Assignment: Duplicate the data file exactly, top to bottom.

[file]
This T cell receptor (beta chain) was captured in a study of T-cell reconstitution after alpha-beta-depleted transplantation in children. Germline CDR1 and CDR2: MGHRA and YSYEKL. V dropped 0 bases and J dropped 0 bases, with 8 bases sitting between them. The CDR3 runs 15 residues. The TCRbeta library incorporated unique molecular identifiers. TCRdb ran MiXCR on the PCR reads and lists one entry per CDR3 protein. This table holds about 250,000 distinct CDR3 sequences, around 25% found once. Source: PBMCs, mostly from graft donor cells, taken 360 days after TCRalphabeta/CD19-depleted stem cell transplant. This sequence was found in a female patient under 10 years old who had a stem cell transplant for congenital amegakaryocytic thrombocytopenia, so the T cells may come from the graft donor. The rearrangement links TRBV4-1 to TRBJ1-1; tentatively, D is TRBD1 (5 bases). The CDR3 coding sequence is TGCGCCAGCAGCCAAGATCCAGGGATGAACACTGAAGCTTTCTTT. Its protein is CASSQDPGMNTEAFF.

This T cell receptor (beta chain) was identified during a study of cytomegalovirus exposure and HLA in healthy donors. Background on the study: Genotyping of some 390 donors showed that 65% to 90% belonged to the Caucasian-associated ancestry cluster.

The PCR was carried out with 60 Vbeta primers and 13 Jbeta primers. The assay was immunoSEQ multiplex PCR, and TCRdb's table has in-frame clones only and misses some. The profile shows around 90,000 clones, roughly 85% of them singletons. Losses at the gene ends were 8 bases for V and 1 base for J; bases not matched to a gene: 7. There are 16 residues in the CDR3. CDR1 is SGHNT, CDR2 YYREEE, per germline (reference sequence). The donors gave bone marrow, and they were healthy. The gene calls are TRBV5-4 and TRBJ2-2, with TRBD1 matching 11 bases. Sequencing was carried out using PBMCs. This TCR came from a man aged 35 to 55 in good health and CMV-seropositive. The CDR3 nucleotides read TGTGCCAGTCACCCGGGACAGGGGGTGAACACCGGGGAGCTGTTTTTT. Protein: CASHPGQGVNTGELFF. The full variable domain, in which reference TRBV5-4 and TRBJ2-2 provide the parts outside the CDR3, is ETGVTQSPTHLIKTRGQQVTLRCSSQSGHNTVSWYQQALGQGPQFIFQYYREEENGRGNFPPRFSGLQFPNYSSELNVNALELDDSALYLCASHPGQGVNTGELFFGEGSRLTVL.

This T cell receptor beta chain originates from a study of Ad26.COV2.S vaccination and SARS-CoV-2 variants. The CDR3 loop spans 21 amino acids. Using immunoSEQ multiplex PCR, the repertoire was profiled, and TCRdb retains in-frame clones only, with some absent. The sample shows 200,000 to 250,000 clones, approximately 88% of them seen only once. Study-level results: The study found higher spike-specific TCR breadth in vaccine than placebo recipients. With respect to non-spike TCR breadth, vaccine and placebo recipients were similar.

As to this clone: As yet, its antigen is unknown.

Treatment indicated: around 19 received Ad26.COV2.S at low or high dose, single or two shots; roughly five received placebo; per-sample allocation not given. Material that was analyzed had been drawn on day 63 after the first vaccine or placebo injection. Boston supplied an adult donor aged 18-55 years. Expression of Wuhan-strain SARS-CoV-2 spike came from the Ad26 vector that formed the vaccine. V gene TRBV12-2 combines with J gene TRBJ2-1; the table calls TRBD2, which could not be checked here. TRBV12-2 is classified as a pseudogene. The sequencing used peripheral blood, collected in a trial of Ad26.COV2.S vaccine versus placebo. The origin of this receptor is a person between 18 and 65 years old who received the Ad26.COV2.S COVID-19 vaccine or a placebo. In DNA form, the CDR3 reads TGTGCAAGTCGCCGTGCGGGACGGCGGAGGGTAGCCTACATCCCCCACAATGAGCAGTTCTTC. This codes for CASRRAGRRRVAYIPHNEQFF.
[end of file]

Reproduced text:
This T cell receptor (beta chain) was captured in a study of T-cell reconstitution after alpha-beta-depleted transplantation in children. Germline CDR1 and CDR2: MGHRA and YSYEKL. V dropped 0 bases and J dropped 0 bases, with 8 bases sitting between them. The CDR3 runs 15 residues. The TCRbeta library incorporated unique molecular identifiers. TCRdb ran MiXCR on the PCR reads and lists one entry per CDR3 protein. This table holds about 250,000 distinct CDR3 sequences, around 25% found once. Source: PBMCs, mostly from graft donor cells, taken 360 days after TCRalphabeta/CD19-depleted stem cell transplant. This sequence was found in a female patient under 10 years old who had a stem cell transplant for congenital amegakaryocytic thrombocytopenia, so the T cells may come from the graft donor. The rearrangement links TRBV4-1 to TRBJ1-1; tentatively, D is TRBD1 (5 bases). The CDR3 coding sequence is TGCGCCAGCAGCCAAGATCCAGGGATGAACACTGAAGCTTTCTTT. Its protein is CASSQDPGMNTEAFF.

This T cell receptor (beta chain) was identified during a study of cytomegalovirus exposure and HLA in healthy donors. Background on the study: Genotyping of some 390 donors showed that 65% to 90% belonged to the Caucasian-associated ancestry cluster.

The PCR was carried out with 60 Vbeta primers and 13 Jbeta primers. The assay was immunoSEQ multiplex PCR, and TCRdb's table has in-frame clones only and misses some. The profile shows around 90,000 clones, roughly 85% of them singletons. Losses at the gene ends were 8 bases for V and 1 base for J; bases not matched to a gene: 7. There are 16 residues in the CDR3. CDR1 is SGHNT, CDR2 YYREEE, per germline (reference sequence). The donors gave bone marrow, and they were healthy. The gene calls are TRBV5-4 and TRBJ2-2, with TRBD1 matching 11 bases. Sequencing was carried out using PBMCs. This TCR came from a man aged 35 to 55 in good health and CMV-seropositive. The CDR3 nucleotides read TGTGCCAGTCACCCGGGACAGGGGGTGAACACCGGGGAGCTGTTTTTT. Protein: CASHPGQGVNTGELFF. The full variable domain, in which reference TRBV5-4 and TRBJ2-2 provide the parts outside the CDR3, is ETGVTQSPTHLIKTRGQQVTLRCSSQSGHNTVSWYQQALGQGPQFIFQYYREEENGRGNFPPRFSGLQFPNYSSELNVNALELDDSALYLCASHPGQGVNTGELFFGEGSRLTVL.

This T cell receptor beta chain originates from a study of Ad26.COV2.S vaccination and SARS-CoV-2 variants. The CDR3 loop spans 21 amino acids. Using immunoSEQ multiplex PCR, the repertoire was profiled, and TCRdb retains in-frame clones only, with some absent. The sample shows 200,000 to 250,000 clones, approximately 88% of them seen only once. Study-level results: The study found higher spike-specific TCR breadth in vaccine than placebo recipients. With respect to non-spike TCR breadth, vaccine and placebo recipients were similar.

As to this clone: As yet, its antigen is unknown.

Treatment indicated: around 19 received Ad26.COV2.S at low or high dose, single or two shots; roughly five received placebo; per-sample allocation not given. Material that was analyzed had been drawn on day 63 after the first vaccine or placebo injection. Boston supplied an adult donor aged 18-55 years. Expression of Wuhan-strain SARS-CoV-2 spike came from the Ad26 vector that formed the vaccine. V gene TRBV12-2 combines with J gene TRBJ2-1; the table calls TRBD2, which could not be checked here. TRBV12-2 is classified as a pseudogene. The sequencing used peripheral blood, collected in a trial of Ad26.COV2.S vaccine versus placebo. The origin of this receptor is a person between 18 and 65 years old who received the Ad26.COV2.S COVID-19 vaccine or a placebo. In DNA form, the CDR3 reads TGTGCAAGTCGCCGTGCGGGACGGCGGAGGGTAGCCTACATCCCCCACAATGAGCAGTTCTTC. This codes for CASRRAGRRRVAYIPHNEQFF.